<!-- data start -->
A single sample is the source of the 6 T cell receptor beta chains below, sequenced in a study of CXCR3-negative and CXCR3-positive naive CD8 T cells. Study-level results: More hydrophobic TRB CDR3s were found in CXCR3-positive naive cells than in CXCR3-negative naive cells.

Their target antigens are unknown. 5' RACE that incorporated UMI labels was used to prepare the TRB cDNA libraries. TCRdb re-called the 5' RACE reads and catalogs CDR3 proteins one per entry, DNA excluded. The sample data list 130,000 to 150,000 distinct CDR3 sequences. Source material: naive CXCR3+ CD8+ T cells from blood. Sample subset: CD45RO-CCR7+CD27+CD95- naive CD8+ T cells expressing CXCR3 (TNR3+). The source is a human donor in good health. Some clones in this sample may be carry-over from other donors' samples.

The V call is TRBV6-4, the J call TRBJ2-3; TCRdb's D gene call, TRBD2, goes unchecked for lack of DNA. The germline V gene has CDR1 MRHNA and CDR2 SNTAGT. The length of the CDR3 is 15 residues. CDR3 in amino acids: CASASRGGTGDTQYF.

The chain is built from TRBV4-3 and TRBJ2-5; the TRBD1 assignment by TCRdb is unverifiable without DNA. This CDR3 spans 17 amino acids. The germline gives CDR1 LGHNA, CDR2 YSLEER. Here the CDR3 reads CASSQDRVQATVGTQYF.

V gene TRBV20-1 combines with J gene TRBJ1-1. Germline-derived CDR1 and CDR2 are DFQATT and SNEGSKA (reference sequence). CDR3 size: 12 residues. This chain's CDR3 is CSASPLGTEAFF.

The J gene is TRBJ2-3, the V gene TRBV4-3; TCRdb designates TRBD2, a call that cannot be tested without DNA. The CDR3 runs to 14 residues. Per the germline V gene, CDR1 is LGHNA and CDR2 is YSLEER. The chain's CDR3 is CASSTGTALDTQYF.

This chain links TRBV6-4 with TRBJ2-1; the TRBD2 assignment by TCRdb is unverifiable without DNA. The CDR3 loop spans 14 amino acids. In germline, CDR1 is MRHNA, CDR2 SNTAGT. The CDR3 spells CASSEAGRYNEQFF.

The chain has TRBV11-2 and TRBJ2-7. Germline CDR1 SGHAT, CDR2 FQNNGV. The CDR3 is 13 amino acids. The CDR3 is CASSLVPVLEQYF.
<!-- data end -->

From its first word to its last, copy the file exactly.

A single sample is the source of the 6 T cell receptor beta chains below, sequenced in a study of CXCR3-negative and CXCR3-positive naive CD8 T cells. Study-level results: More hydrophobic TRB CDR3s were found in CXCR3-positive naive cells than in CXCR3-negative naive cells.

Their target antigens are unknown. 5' RACE that incorporated UMI labels was used to prepare the TRB cDNA libraries. TCRdb re-called the 5' RACE reads and catalogs CDR3 proteins one per entry, DNA excluded. The sample data list 130,000 to 150,000 distinct CDR3 sequences. Source material: naive CXCR3+ CD8+ T cells from blood. Sample subset: CD45RO-CCR7+CD27+CD95- naive CD8+ T cells expressing CXCR3 (TNR3+). The source is a human donor in good health. Some clones in this sample may be carry-over from other donors' samples.

The V call is TRBV6-4, the J call TRBJ2-3; TCRdb's D gene call, TRBD2, goes unchecked for lack of DNA. The germline V gene has CDR1 MRHNA and CDR2 SNTAGT. The length of the CDR3 is 15 residues. CDR3 in amino acids: CASASRGGTGDTQYF.

The chain is built from TRBV4-3 and TRBJ2-5; the TRBD1 assignment by TCRdb is unverifiable without DNA. This CDR3 spans 17 amino acids. The germline gives CDR1 LGHNA, CDR2 YSLEER. Here the CDR3 reads CASSQDRVQATVGTQYF.

V gene TRBV20-1 combines with J gene TRBJ1-1. Germline-derived CDR1 and CDR2 are DFQATT and SNEGSKA (reference sequence). CDR3 size: 12 residues. This chain's CDR3 is CSASPLGTEAFF.

The J gene is TRBJ2-3, the V gene TRBV4-3; TCRdb designates TRBD2, a call that cannot be tested without DNA. The CDR3 runs to 14 residues. Per the germline V gene, CDR1 is LGHNA and CDR2 is YSLEER. The chain's CDR3 is CASSTGTALDTQYF.

This chain links TRBV6-4 with TRBJ2-1; the TRBD2 assignment by TCRdb is unverifiable without DNA. The CDR3 loop spans 14 amino acids. In germline, CDR1 is MRHNA, CDR2 SNTAGT. The CDR3 spells CASSEAGRYNEQFF.

The chain has TRBV11-2 and TRBJ2-7. Germline CDR1 SGHAT, CDR2 FQNNGV. The CDR3 is 13 amino acids. The CDR3 is CASSLVPVLEQYF.